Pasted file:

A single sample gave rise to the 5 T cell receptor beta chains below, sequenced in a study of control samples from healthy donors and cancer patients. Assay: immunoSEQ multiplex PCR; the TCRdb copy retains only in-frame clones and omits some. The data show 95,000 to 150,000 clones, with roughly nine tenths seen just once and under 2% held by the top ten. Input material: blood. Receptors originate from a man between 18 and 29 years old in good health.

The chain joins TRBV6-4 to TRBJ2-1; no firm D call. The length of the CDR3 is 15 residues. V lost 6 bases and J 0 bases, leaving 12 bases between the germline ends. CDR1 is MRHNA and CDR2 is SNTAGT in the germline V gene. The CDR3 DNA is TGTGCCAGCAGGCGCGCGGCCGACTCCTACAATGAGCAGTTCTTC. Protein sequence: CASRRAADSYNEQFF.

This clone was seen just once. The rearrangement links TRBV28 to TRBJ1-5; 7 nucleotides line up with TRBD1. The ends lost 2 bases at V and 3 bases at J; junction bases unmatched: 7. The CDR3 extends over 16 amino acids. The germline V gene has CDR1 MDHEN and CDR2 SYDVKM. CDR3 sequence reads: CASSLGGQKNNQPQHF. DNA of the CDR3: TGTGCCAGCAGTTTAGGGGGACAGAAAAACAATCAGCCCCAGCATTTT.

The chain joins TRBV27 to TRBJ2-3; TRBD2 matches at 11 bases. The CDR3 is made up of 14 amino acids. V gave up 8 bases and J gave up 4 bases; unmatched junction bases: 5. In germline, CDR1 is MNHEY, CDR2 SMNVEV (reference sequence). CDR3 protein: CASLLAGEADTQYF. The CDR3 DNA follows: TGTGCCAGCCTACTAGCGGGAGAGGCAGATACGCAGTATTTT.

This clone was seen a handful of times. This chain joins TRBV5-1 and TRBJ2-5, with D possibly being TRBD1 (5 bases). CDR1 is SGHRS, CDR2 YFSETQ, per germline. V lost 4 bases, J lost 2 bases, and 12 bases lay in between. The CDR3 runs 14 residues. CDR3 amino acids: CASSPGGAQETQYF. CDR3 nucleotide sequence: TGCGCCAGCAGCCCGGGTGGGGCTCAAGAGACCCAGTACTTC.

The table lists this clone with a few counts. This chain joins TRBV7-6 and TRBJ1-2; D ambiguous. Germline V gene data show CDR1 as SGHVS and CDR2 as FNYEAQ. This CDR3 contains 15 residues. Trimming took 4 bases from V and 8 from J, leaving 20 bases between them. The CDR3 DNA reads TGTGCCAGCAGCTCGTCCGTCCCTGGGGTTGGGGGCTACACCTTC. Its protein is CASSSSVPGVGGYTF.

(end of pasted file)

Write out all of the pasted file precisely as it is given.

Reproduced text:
A single sample gave rise to the 5 T cell receptor beta chains below, sequenced in a study of control samples from healthy donors and cancer patients. Assay: immunoSEQ multiplex PCR; the TCRdb copy retains only in-frame clones and omits some. The data show 95,000 to 150,000 clones, with roughly nine tenths seen just once and under 2% held by the top ten. Input material: blood. Receptors originate from a man between 18 and 29 years old in good health.

The chain joins TRBV6-4 to TRBJ2-1; no firm D call. The length of the CDR3 is 15 residues. V lost 6 bases and J 0 bases, leaving 12 bases between the germline ends. CDR1 is MRHNA and CDR2 is SNTAGT in the germline V gene. The CDR3 DNA is TGTGCCAGCAGGCGCGCGGCCGACTCCTACAATGAGCAGTTCTTC. Protein sequence: CASRRAADSYNEQFF.

This clone was seen just once. The rearrangement links TRBV28 to TRBJ1-5; 7 nucleotides line up with TRBD1. The ends lost 2 bases at V and 3 bases at J; junction bases unmatched: 7. The CDR3 extends over 16 amino acids. The germline V gene has CDR1 MDHEN and CDR2 SYDVKM. CDR3 sequence reads: CASSLGGQKNNQPQHF. DNA of the CDR3: TGTGCCAGCAGTTTAGGGGGACAGAAAAACAATCAGCCCCAGCATTTT.

The chain joins TRBV27 to TRBJ2-3; TRBD2 matches at 11 bases. The CDR3 is made up of 14 amino acids. V gave up 8 bases and J gave up 4 bases; unmatched junction bases: 5. In germline, CDR1 is MNHEY, CDR2 SMNVEV (reference sequence). CDR3 protein: CASLLAGEADTQYF. The CDR3 DNA follows: TGTGCCAGCCTACTAGCGGGAGAGGCAGATACGCAGTATTTT.

This clone was seen a handful of times. This chain joins TRBV5-1 and TRBJ2-5, with D possibly being TRBD1 (5 bases). CDR1 is SGHRS, CDR2 YFSETQ, per germline. V lost 4 bases, J lost 2 bases, and 12 bases lay in between. The CDR3 runs 14 residues. CDR3 amino acids: CASSPGGAQETQYF. CDR3 nucleotide sequence: TGCGCCAGCAGCCCGGGTGGGGCTCAAGAGACCCAGTACTTC.

The table lists this clone with a few counts. This chain joins TRBV7-6 and TRBJ1-2; D ambiguous. Germline V gene data show CDR1 as SGHVS and CDR2 as FNYEAQ. This CDR3 contains 15 residues. Trimming took 4 bases from V and 8 from J, leaving 20 bases between them. The CDR3 DNA reads TGTGCCAGCAGCTCGTCCGTCCCTGGGGTTGGGGGCTACACCTTC. Its protein is CASSSSVPGVGGYTF.